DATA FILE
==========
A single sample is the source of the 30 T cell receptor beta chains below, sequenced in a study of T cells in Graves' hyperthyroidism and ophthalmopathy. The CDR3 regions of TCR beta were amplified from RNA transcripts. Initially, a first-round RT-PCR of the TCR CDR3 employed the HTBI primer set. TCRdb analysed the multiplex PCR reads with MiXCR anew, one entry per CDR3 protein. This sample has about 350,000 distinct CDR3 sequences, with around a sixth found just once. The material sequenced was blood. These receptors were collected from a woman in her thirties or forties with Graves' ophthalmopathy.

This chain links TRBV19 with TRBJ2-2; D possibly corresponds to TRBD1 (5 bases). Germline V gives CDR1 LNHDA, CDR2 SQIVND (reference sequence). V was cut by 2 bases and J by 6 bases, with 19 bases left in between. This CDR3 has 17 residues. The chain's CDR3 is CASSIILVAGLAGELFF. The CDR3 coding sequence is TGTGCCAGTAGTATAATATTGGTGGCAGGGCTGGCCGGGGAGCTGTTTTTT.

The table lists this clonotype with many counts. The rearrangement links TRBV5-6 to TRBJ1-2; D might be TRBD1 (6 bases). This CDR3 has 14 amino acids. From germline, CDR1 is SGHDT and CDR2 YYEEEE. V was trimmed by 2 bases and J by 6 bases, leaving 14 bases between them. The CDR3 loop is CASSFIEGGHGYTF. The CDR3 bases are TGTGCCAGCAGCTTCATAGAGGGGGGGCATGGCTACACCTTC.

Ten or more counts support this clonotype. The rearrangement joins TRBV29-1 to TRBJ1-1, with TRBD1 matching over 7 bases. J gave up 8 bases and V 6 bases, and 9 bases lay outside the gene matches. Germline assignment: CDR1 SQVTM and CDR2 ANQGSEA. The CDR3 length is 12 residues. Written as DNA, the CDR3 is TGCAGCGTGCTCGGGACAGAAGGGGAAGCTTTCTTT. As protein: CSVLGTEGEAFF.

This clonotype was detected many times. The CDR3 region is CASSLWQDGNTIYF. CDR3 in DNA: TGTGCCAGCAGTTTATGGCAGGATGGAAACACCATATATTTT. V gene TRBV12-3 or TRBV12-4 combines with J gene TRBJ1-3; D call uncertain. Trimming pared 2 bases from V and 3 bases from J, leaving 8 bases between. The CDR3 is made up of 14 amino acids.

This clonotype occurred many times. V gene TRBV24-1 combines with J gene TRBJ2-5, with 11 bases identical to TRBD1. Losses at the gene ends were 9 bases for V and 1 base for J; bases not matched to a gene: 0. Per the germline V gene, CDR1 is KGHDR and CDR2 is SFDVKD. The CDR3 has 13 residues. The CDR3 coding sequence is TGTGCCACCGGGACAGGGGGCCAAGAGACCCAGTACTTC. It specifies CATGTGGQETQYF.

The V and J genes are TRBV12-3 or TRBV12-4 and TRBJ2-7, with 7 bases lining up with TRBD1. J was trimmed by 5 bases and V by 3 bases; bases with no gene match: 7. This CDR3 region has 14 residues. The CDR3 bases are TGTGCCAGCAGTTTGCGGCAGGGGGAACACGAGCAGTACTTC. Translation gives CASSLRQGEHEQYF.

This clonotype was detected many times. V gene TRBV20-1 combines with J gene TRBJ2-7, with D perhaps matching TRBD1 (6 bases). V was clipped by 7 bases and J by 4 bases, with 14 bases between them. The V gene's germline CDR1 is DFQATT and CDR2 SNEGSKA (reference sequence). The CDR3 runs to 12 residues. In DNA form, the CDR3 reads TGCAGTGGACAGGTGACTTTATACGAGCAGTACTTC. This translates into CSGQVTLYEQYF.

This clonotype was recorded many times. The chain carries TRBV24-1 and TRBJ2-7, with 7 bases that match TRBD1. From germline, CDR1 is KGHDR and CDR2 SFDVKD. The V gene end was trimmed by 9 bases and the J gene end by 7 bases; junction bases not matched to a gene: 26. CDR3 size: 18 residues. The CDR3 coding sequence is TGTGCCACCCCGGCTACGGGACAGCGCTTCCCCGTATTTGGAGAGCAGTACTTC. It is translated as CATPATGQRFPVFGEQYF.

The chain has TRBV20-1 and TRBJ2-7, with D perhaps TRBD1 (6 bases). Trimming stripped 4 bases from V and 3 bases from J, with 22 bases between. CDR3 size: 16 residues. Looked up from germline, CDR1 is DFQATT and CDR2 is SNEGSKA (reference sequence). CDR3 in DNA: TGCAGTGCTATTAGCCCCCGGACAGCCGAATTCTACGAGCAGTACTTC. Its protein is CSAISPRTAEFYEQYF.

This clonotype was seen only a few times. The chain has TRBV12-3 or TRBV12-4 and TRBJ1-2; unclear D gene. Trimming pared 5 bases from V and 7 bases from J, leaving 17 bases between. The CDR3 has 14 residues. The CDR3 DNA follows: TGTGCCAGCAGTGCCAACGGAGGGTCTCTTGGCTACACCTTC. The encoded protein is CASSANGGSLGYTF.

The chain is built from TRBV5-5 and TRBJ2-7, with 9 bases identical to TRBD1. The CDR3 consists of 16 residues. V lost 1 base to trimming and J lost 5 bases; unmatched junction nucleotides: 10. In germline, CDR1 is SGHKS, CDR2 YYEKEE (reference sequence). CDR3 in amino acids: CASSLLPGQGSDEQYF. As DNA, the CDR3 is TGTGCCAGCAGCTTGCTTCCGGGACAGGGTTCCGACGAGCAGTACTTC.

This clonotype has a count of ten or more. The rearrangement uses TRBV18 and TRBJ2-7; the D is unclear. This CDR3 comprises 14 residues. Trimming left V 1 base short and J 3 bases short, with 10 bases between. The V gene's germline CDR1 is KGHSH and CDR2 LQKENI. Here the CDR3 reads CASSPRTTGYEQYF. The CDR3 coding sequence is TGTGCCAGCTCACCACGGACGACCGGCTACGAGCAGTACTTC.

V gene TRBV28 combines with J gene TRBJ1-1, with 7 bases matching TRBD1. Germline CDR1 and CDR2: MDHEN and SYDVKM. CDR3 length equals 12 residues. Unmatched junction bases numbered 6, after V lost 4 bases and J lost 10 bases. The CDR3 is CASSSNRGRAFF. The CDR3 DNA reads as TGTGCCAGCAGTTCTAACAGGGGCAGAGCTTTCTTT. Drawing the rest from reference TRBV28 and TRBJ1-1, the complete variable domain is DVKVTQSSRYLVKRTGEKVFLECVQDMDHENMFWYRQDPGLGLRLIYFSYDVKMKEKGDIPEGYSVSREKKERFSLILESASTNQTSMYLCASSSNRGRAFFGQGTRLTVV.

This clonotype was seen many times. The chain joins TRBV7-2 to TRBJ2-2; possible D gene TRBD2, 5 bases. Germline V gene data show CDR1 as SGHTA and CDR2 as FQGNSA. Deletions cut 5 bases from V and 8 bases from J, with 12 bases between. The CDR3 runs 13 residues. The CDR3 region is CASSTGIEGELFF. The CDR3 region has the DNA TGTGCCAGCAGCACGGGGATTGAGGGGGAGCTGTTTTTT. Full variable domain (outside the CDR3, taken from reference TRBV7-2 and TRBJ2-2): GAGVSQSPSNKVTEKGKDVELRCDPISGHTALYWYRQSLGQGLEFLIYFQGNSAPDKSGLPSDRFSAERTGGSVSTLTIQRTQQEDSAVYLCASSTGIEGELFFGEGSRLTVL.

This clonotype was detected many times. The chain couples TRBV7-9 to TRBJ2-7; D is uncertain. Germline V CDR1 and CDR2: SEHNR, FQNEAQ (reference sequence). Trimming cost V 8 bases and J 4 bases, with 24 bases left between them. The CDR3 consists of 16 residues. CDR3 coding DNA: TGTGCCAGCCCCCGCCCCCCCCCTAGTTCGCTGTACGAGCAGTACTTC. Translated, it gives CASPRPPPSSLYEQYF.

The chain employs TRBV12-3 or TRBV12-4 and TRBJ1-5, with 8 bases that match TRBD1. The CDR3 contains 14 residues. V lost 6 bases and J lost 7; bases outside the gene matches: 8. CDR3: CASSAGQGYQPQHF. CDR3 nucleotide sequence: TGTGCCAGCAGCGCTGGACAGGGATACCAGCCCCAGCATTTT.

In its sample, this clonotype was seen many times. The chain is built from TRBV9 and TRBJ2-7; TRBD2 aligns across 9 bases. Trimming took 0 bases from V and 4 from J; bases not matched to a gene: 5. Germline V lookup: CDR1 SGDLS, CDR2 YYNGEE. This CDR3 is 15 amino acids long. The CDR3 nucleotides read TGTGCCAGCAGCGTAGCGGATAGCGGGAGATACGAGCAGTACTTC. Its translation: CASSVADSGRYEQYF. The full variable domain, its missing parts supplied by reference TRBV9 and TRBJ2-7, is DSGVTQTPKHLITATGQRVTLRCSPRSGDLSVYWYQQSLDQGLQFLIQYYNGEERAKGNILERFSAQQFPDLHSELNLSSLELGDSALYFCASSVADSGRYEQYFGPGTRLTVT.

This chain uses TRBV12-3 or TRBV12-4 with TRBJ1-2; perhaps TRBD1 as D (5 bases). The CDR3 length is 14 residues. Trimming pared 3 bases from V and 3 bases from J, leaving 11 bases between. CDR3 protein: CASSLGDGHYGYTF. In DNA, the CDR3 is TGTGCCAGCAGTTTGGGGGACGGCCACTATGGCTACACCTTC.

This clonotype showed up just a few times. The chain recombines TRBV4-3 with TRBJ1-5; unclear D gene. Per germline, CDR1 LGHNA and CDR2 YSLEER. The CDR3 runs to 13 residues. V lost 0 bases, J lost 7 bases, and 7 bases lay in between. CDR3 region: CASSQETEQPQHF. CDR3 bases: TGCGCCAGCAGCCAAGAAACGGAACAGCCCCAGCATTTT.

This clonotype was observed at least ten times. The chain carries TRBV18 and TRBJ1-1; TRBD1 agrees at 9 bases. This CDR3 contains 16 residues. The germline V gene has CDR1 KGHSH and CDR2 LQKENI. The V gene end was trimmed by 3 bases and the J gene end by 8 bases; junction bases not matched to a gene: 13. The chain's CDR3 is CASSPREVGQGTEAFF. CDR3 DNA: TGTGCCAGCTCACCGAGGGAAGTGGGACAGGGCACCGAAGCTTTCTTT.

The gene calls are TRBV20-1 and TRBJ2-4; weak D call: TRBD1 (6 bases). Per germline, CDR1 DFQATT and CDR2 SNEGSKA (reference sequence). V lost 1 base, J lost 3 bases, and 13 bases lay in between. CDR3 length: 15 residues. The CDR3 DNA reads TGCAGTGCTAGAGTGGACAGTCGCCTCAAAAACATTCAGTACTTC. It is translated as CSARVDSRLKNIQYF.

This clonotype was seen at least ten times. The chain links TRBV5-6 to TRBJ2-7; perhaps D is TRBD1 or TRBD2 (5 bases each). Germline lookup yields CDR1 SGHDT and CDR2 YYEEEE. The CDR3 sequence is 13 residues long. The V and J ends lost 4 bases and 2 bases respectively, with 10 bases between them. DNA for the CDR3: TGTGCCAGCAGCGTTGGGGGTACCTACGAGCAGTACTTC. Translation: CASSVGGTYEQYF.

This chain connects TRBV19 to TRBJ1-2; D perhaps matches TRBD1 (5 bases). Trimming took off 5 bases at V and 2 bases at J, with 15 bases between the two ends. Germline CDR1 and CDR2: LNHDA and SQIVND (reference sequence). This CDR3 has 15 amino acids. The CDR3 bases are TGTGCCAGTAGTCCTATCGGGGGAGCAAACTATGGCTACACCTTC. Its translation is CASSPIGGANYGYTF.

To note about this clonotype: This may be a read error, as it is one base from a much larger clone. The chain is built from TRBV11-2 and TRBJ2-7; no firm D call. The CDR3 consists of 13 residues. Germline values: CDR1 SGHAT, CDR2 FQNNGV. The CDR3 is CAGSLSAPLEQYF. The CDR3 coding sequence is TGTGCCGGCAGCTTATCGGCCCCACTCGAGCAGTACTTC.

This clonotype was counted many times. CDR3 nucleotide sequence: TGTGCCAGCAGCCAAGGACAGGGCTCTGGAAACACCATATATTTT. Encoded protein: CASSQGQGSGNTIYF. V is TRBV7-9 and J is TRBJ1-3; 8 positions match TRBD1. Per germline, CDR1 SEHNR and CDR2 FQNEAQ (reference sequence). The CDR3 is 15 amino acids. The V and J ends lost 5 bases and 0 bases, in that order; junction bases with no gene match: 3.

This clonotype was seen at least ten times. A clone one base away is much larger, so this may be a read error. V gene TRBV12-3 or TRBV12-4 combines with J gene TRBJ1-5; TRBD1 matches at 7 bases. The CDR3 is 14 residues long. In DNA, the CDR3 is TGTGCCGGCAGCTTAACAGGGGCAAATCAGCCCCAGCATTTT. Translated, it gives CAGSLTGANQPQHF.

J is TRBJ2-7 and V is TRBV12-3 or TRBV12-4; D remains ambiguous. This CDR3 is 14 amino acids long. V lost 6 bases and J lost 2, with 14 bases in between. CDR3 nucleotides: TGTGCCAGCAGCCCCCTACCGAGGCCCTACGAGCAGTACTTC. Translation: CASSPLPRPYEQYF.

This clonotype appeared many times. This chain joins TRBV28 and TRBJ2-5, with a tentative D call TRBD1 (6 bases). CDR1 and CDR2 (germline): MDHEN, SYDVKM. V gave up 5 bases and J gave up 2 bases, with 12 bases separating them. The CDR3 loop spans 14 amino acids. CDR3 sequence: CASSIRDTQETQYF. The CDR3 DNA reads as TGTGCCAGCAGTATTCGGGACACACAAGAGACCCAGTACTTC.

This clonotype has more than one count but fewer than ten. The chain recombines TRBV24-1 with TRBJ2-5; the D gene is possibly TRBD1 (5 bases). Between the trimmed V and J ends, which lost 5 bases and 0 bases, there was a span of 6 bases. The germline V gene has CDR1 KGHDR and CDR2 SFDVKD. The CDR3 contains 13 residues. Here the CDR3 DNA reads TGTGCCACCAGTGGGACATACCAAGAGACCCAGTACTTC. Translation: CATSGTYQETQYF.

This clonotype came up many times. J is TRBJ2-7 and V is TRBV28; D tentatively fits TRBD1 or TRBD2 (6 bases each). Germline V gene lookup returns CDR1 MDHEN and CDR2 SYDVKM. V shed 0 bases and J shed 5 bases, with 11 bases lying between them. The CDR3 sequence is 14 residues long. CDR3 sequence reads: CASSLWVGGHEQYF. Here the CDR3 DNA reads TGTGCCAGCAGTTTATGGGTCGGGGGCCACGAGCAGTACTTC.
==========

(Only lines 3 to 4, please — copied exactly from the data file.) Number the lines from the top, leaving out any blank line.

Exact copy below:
The table lists this clonotype with many counts. The rearrangement links TRBV5-6 to TRBJ1-2; D might be TRBD1 (6 bases). This CDR3 has 14 amino acids. From germline, CDR1 is SGHDT and CDR2 YYEEEE. V was trimmed by 2 bases and J by 6 bases, leaving 14 bases between them. The CDR3 loop is CASSFIEGGHGYTF. The CDR3 bases are TGTGCCAGCAGCTTCATAGAGGGGGGGCATGGCTACACCTTC.

Ten or more counts support this clonotype. The rearrangement joins TRBV29-1 to TRBJ1-1, with TRBD1 matching over 7 bases. J gave up 8 bases and V 6 bases, and 9 bases lay outside the gene matches. Germline assignment: CDR1 SQVTM and CDR2 ANQGSEA. The CDR3 length is 12 residues. Written as DNA, the CDR3 is TGCAGCGTGCTCGGGACAGAAGGGGAAGCTTTCTTT. As protein: CSVLGTEGEAFF.